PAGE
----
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North. Read o'er this paper, while the glass doth

come. K. Rich. Fiend! thou torment'st me ere I come

to hell. Boling. Urge it no more, my lord Northumberland. North. The commons will not then be satisfied.

K. Rich. They shall be satisfied : I'll read enough, When I do see the very book indeed Where all my sins are writ, and that's—myself.

Re-enter Attendant, with a glass.
Give me that glass, and therein will I read.-
No deeper wrinkles yet? Hath sorrow struck
So many blows upon this face of mine,
And made no deeper wounds ?—0, flattering glass,
Like to my followers in prosperity,
Thou dost beguile me! Was this face the face,
That every day under his household roof
Did keep ten thousand men ? Was this the face,
That, like the sun, did make beholders wink ? 2
Was this the face, that faced so many follies,
And was at last out-faced by Boling broke ?
A brittle glory shineth in this face:
As brittle as the glory is the face;

[Dashes the glass against the ground.
For there it is, cracked in a hundred shivers.-
Mark, silent king, the moral of this sport,
How soon my sorrow hath destroyed my face.

Boling. The shadow of your sorrow hath destroyed
The shadow of your face.
K. Rich.

Say that again.
The shadow of my sorrow? Ha! let's see :
'Tis very true, my grief lies all within ;
And these external manners of lament
Are merely shadows to the unseen grief,
That swells with silence in the tortured soul ;

1 “To his household came every day to meate ten thousand men.”Chronicle History.

2 The quarto omits this line and the four preceding words.

There lies the substance: and I thank thee, king,
For thy great bounty, that not only giv'st
Me cause to wail, but teachest me the way
How to lament the cause. I'll beg one boon,
And then be gone, and trouble you no more.
Shall I obtain it?

Boling: Name it, fair cousin.

K. Rich. Fair cousin ! I am greater than a king :
For, when I was a king, my flatterers
Were then but subjects; being now a subject,
I have a king here to my flatterer.
Being so great, I have no need to beg.

Boling. Yet ask.
K. Rich. And shall I have ?
Boling. You shall.
K. Rich. Then give me leave to go.
Boling. Whither?
K. Rich. Whither you will, so I were from your

sights. Boling. Go, some of you, convey him to the tower. K. Rich. O, good! Čonvey ?--Conveyers are you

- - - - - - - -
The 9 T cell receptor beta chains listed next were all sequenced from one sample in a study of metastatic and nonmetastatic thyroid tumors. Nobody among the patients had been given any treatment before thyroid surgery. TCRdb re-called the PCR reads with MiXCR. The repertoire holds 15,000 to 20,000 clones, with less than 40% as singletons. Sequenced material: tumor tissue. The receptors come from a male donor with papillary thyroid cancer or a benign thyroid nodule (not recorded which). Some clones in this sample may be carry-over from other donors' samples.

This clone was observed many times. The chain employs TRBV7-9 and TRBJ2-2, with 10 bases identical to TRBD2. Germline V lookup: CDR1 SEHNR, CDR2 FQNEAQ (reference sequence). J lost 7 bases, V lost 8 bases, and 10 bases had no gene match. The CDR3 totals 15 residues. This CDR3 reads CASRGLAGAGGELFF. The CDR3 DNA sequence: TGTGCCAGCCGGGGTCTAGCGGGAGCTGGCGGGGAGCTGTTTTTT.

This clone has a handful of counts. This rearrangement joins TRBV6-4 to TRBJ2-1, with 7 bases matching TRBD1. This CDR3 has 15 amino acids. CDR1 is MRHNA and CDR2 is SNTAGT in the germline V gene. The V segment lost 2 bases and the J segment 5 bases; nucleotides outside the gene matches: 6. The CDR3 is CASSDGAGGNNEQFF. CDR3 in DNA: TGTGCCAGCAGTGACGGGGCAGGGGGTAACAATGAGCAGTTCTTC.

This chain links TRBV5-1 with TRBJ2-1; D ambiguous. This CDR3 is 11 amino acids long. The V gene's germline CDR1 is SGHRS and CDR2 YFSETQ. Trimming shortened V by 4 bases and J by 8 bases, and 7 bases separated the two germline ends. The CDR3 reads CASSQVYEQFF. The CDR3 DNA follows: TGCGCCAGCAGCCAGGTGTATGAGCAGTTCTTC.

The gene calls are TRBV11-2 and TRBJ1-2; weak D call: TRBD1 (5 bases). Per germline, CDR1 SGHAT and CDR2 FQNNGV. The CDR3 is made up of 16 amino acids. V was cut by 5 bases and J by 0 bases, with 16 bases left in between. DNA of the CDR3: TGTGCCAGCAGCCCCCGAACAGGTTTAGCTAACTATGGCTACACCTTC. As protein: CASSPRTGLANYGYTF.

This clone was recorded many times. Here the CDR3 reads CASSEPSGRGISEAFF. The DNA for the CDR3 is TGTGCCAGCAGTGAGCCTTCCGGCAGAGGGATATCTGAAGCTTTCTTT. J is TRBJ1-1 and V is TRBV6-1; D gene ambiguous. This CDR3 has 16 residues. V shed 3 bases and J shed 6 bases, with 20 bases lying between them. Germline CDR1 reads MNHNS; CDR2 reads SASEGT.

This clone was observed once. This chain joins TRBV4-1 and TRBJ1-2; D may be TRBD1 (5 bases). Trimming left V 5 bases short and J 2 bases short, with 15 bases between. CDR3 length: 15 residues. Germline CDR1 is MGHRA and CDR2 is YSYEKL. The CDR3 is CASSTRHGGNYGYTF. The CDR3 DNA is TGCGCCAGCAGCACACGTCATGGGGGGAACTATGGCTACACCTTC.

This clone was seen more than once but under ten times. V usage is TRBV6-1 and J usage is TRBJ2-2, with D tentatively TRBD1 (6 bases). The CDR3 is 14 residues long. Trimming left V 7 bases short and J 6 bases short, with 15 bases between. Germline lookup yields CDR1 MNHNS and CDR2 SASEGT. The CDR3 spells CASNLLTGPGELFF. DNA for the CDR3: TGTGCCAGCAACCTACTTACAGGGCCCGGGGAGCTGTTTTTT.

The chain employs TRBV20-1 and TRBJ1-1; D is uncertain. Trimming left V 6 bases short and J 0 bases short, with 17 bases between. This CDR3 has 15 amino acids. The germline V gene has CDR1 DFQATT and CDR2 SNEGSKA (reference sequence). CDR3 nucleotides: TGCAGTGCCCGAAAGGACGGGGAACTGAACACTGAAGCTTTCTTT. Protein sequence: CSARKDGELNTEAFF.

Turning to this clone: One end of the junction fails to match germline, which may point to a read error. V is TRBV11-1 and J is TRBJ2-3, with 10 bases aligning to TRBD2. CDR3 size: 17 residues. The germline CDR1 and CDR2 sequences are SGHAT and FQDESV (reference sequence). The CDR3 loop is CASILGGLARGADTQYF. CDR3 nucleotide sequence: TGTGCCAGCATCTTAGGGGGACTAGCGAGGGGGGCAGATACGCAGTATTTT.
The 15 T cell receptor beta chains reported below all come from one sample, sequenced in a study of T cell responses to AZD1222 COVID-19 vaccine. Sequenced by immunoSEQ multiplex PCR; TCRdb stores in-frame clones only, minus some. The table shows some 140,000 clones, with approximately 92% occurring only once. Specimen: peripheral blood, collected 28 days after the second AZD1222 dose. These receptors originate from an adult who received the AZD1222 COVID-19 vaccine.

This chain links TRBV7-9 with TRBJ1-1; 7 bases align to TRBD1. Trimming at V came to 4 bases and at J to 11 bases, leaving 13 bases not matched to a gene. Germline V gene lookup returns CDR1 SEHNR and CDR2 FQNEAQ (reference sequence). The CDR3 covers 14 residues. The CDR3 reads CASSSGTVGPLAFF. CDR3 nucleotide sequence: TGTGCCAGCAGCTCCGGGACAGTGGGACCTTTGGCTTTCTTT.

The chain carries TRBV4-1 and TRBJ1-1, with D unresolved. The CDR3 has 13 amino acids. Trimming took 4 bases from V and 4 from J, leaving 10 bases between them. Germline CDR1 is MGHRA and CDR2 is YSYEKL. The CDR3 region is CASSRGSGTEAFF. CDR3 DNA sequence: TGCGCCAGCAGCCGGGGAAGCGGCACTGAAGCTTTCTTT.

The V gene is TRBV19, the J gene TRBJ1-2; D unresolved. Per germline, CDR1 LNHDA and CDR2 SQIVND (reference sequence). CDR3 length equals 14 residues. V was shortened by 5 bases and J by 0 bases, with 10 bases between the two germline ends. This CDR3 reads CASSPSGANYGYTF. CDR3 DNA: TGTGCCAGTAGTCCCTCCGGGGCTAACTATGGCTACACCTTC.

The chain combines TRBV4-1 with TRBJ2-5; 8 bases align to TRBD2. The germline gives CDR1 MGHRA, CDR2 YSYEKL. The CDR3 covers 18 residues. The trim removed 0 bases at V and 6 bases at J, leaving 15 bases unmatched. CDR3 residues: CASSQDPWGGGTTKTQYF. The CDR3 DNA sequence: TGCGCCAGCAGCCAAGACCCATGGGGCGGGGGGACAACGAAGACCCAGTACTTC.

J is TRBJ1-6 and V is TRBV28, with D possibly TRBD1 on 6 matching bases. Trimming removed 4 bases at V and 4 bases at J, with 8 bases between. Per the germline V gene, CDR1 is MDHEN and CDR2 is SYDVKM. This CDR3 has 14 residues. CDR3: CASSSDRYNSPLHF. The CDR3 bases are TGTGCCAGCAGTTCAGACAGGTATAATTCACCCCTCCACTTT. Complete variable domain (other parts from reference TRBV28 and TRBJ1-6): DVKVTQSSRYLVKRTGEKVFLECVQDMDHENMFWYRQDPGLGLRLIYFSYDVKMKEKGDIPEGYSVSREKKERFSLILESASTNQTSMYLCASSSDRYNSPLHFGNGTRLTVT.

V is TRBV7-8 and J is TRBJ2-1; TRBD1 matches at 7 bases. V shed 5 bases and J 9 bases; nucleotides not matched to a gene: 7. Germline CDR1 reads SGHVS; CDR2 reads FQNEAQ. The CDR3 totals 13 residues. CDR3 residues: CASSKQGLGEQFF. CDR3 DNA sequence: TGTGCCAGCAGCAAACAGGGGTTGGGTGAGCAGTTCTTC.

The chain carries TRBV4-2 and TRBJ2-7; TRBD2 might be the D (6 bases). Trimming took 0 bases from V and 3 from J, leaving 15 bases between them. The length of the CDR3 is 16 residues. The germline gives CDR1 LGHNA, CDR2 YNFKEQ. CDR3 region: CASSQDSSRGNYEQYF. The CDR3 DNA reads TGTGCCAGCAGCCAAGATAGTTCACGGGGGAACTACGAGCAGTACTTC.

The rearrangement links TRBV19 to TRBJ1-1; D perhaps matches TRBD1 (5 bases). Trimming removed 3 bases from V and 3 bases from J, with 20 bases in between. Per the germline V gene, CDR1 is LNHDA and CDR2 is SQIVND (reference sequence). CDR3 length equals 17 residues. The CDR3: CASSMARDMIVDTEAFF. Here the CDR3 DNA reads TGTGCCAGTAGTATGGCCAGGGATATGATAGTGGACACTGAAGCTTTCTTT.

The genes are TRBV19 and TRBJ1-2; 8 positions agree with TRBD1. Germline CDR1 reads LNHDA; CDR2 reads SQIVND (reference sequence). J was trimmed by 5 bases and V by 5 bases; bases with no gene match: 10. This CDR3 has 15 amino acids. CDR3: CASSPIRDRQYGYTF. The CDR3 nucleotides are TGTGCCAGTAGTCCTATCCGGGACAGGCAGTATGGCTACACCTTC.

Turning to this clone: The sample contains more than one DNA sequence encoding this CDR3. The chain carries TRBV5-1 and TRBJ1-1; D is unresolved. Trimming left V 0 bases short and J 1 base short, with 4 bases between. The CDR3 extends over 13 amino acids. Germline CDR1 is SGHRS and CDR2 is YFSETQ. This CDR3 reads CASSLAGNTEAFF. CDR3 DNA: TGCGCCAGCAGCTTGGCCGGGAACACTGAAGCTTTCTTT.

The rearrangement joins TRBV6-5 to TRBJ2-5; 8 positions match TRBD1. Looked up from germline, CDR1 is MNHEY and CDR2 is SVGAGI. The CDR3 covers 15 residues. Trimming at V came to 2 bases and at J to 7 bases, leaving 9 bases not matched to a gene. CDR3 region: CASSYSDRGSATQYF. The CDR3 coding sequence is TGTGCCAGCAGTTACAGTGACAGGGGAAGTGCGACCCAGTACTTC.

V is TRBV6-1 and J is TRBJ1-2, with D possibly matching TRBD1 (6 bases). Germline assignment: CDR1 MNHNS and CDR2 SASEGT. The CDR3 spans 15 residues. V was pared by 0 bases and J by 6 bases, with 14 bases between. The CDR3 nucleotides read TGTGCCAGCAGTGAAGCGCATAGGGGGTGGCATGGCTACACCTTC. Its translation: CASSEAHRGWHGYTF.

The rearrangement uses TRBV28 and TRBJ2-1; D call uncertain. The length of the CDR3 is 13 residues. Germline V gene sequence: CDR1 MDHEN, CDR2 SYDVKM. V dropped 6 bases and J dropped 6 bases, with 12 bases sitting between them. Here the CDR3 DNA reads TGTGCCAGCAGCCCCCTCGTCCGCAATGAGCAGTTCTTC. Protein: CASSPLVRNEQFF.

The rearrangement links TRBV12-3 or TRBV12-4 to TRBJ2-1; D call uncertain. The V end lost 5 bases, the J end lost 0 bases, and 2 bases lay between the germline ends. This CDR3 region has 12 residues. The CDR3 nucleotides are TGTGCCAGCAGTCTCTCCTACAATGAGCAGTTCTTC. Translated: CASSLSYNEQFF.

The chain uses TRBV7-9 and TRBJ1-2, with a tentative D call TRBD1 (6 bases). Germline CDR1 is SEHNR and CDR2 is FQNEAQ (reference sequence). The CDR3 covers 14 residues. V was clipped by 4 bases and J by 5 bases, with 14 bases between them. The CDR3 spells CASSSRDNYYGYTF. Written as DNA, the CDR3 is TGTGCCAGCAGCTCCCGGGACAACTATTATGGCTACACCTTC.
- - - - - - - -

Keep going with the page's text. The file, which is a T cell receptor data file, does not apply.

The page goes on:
' That rise thus nimbly by a true king's fall.?

[Exeunt K. Rich., some Lords, and a Guard. Boling. On Wednesday next we solemnly set down Our coronation : lords, prepare yourselves. [Exeunt all but the Abbot, Bishop of Carlisle,

and AUMERLE. Abbot. A woful pageant have we here beheld.

Car. The woe's to come; the children yet unborn Shall feel this day as sharp to them as thorn.

Aum. You holy clergymen, is there no plot To rid the realm of this pernicious blot ?

Abbot. Before I freely speak my mind herein, You shall not only take the sacrament

all,

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1 « To convey” is the word for sleight of hand or juggling. Richard means that it is a term of contempt—“jugglers are you all.”

2 This is the last of the additional lines first printed in the quarto of 1608. In the first editions there is no personal appearance of king Richard.

To bury mine intents, but also to effect
Whatever I shall happen to devise.
I see your brows are full of discontent,
Your hearts of sorrow, and your eyes of tears.
Come home with me to supper; I will lay
A plot, shall show us all a merry day. [Exeunt.

ACT y.

SCENE I. London. A Street leading to the Tower.

Enter Queen and Ladies.
Queen. This way the king will come ; this is the

way
To Julius Cæsar's ill-erected tower,
To whose flint-bosom my condemned lord
Is doomed a prisoner, by proud Bolingbroke.
Here let us rest, if this rebellious earth
Have any resting for her true king's queen.

Enter King RICHARD, and Guards.
But soft, but see, or rather do not see,
My fair rose wither. Yet look up; behold;
That

you in pity may dissolve to dew,